The Post-it Note was introduced 35 years ago today. Was it really invented by mistake?
“It’s like the conjurors – they do these tricks and they don’t tell you how they do them. Well, that proprietary knowledge is what makes businesses work.”
– Art Fry, inventor of the Post-it Note
A few years ago, I had the honor of meeting and talking with Art Fry, the inventor of the Post-it Note. I also had the pleasure of being invited to hear Mr. Fry give a talk on innovation. I thought the 35th anniversary of Art Fry’s famous invention, that debuted on April 6, 1980, would be a good time to share a few of the notes I took during his presentation, including Mr. Fry’s answer to whether or not the invention of the Post-it Note was an accident.
The audience learned about Mr. Fry’s career at 3M, a global company based in his hometown of St. Paul, Minnesota. Fry’s down to earth Midwest character charmed the group as he shared stories of his successful inventions and also humble recollections of ideas that failed.
Mr. Fry also talked about how 3M gives employees the freedom to spend 15% of their time experimenting with projects of their choosing. It was during that experimental time that Art Fry tinkered with the idea of creating a better bookmark that wouldn’t fall out of the hymnbook he used while singing in his church choir.
Art Fry on innovation… “Innovation becomes a survival mechanism when we can’t do things the same old way as we did them before.”
Art Fry talked about the importance of 3M encouraging participation in social groups as a way for employees to meet and talk about ideas. “These activities mix people from different parts of the company and allow them to discuss what they’re doing.” said Fry. It was on the golf course that Fry first learned of the tiny glue spheres created by 3M organic chemist Spencer Silver, PhD. Silver had developed the adhesive formula five years earlier and pitched it to different people in the company with no success. It wasn’t until that fateful day on the golf course that Art Fry learned of the innovative adhesive and thought it could be the solution for his bookmark.
Art Fry on researchers… “Half of their job is to come up with new things and the other half is to turn around and tell others about it. Because what good is it to discover new things if people can’t make use of it?”
Many stories have been written claiming the Post-it Note was invented by mistake. Here’s the real answer that Art Fry shared with the group during his talk…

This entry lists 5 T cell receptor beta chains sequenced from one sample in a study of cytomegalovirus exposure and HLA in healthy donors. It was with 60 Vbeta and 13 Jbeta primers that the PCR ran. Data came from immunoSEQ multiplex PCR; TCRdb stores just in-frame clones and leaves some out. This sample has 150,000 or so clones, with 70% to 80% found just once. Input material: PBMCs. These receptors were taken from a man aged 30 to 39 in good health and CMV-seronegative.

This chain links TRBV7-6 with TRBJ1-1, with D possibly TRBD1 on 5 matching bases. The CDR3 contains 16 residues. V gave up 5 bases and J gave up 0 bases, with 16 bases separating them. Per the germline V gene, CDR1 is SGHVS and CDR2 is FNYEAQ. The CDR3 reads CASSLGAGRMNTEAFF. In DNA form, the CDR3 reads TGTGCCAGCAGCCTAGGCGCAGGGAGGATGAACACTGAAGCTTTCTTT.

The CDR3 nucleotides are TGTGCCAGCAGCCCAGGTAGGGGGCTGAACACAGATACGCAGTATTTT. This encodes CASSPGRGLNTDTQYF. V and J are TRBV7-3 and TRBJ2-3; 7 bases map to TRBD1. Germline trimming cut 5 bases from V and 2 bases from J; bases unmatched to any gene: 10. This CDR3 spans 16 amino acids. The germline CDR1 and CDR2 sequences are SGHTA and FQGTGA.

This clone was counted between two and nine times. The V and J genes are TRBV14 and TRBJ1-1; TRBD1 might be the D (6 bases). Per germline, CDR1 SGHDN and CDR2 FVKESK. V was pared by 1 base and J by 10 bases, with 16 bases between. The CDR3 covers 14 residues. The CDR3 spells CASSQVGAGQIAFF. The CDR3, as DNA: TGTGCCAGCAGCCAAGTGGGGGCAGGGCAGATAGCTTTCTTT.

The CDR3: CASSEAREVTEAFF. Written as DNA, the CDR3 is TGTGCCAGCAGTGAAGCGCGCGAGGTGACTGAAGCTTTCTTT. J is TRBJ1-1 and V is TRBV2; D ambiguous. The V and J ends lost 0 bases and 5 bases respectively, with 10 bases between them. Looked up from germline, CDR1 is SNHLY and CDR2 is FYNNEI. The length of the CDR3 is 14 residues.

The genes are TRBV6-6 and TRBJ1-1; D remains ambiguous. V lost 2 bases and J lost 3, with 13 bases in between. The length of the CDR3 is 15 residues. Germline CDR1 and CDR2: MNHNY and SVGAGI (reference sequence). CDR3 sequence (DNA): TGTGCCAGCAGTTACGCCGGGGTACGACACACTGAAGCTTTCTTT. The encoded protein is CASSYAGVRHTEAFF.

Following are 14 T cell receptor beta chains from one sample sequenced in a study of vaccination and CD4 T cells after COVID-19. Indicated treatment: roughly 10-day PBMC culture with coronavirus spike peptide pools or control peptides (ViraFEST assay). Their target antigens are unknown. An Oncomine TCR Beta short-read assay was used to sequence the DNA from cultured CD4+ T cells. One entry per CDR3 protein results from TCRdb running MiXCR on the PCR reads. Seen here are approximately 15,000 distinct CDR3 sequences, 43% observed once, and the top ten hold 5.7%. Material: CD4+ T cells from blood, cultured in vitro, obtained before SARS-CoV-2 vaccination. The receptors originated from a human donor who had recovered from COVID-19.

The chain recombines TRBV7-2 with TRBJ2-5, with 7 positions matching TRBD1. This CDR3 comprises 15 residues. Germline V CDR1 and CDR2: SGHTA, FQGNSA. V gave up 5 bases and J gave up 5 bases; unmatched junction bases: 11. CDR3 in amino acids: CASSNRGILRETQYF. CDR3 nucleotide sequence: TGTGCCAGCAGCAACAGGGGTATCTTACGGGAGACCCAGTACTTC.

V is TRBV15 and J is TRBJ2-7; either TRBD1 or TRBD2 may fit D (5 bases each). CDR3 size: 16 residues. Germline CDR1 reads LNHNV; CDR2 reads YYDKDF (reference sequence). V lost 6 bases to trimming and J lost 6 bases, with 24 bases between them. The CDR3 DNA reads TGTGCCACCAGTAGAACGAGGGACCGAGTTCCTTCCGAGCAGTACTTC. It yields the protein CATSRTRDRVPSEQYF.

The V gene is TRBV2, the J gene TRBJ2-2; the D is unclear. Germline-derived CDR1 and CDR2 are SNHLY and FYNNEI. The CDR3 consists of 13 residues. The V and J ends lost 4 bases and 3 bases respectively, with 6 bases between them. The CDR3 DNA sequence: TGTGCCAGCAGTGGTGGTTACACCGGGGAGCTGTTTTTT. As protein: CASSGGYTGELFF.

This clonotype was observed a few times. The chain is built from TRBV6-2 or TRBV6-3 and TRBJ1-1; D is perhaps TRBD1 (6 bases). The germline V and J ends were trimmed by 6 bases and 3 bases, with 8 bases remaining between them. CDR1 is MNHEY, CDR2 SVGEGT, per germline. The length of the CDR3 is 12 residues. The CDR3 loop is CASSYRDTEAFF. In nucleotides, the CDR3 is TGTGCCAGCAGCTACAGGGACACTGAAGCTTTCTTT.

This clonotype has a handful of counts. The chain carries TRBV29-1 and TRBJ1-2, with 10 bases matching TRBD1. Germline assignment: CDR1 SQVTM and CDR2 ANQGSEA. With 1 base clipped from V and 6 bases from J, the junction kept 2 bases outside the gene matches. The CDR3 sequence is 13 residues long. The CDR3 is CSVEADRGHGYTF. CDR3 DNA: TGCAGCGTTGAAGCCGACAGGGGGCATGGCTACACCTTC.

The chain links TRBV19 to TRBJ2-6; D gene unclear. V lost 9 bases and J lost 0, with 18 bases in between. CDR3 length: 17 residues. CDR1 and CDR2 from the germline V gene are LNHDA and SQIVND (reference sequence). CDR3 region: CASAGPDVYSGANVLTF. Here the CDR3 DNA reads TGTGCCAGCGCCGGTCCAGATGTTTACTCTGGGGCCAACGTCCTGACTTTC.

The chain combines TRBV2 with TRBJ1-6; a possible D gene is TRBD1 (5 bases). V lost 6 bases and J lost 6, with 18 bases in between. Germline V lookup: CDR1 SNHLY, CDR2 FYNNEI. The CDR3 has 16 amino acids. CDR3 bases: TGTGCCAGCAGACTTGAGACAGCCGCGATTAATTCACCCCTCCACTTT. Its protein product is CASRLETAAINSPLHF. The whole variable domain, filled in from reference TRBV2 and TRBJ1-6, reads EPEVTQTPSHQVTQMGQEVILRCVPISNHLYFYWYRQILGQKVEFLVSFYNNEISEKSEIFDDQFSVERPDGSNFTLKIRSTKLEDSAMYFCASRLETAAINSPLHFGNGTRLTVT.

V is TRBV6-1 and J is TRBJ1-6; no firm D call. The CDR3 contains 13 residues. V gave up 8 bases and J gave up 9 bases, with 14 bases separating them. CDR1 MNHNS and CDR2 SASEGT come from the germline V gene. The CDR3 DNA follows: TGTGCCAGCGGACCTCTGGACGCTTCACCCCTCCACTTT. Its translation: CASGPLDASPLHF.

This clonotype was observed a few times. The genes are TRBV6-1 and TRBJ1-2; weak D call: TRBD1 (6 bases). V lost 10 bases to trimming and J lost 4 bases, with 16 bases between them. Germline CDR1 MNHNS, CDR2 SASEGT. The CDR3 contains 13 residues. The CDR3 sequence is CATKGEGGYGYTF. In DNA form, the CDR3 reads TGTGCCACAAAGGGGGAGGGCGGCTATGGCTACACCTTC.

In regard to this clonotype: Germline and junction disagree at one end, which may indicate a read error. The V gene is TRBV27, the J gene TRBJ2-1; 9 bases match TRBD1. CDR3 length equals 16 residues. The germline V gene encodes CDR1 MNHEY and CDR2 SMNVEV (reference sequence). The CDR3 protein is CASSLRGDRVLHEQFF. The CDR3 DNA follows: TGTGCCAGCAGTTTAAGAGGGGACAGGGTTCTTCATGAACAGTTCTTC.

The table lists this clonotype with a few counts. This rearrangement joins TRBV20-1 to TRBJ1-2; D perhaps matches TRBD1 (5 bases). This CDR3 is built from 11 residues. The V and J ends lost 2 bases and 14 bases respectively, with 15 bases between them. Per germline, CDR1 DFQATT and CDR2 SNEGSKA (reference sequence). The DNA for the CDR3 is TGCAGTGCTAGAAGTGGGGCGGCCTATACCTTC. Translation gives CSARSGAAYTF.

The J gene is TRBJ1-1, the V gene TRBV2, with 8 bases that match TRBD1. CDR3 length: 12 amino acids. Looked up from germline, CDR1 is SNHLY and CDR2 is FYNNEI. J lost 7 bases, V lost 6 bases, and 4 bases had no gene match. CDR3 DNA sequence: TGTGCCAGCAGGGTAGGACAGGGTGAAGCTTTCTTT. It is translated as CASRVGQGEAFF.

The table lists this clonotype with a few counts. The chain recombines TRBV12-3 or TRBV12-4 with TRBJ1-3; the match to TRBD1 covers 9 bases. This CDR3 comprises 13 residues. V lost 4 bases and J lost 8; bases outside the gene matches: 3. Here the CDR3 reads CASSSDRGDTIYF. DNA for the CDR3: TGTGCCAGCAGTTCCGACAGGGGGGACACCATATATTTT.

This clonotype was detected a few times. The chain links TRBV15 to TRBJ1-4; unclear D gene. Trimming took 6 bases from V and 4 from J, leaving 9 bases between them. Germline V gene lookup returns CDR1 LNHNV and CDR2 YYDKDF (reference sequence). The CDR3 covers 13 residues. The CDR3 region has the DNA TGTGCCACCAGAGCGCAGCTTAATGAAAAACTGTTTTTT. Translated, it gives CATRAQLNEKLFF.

“It wasn’t an accident. It was a classic thing in research…coming up with a new material… and then I found an application for it. If you had planned a trip, a vacation to go to someplace you haven’t been before and you see something you haven’t seen, it isn’t an accident that you saw it. Because you would’ve done all the preparation to make it happen. This was the case with us. We sailed into unchartered waters and discovered new things.”
The Post-it Note was born in the same division as 3M’s Magic Tape. When Art Fry first showed his new invention to coworkers, he said they called the pieces of paper “stupid and frivolous” and saw no market for them. Fry believed in his idea and started handing out samples to family and friends. When people started asking for more, he knew he was onto something. He kept track of how many pads people were using and calculated that the same people who used only one roll of Magic Tape in a year had used 20 pads of his Post-it Notes.
When recalling the early test days with 3M handing out free samples of the sticky notes in Boise, Idaho, Fry mentioned that, “10 sheet samples led to complete addiction.” Within a few weeks, the pads of paper had a remarkable acceptance rate with 95% of the people who received free samples indicating they would purchase more.
Art Fry on the importance of proprietary information…
“When you go to school… and your learning curve is very steep… and you think that everything you want to know is in those textbooks or on Google. Well, you get out and you go to work and you find out there’s a whole wealth of knowledge that people aren’t talking about. It’s like the conjurors… they do these tricks and they don’t tell you how they do them. Well, that proprietary knowledge is what makes businesses work. Knowing how to do things that other people can’t do themselves.”
The original color of the Post-it Note wasn’t designed, it was chosen by accident, when the lab next door had only had yellow scrap paper available. Over the years, countless colors, shapes and applications of the original Post-it Note have been marketed, generating billions of dollars in sales for 3M.
Did Art Fry get a percentage of all those sales? Here’s what he said when asked that very question, “No. I worked on a lot of projects that failed and they still paid me. Plus, I got to work with people who were the best in the world… where there was always something going on and it was so very exciting. And if they had given me a royalty, I would’ve had to spend an awful lot of time trying to figure out how to spend all of that money.” Fry laughed as he said, “So, they took care of that problem for me!” When Fry retired, 3M did buy him a new boat, because Fry loves to spend time fishing for Walleye in the lakes of Minnesota.
“You’re all capable of doing amazing things… and I hope you get a chance to in your life.” – Art Fry
Michael Mode is a speaker, magician and innovation consultant who teaches companies how to Think Like a Magician to solve challenges they feel might be impossible.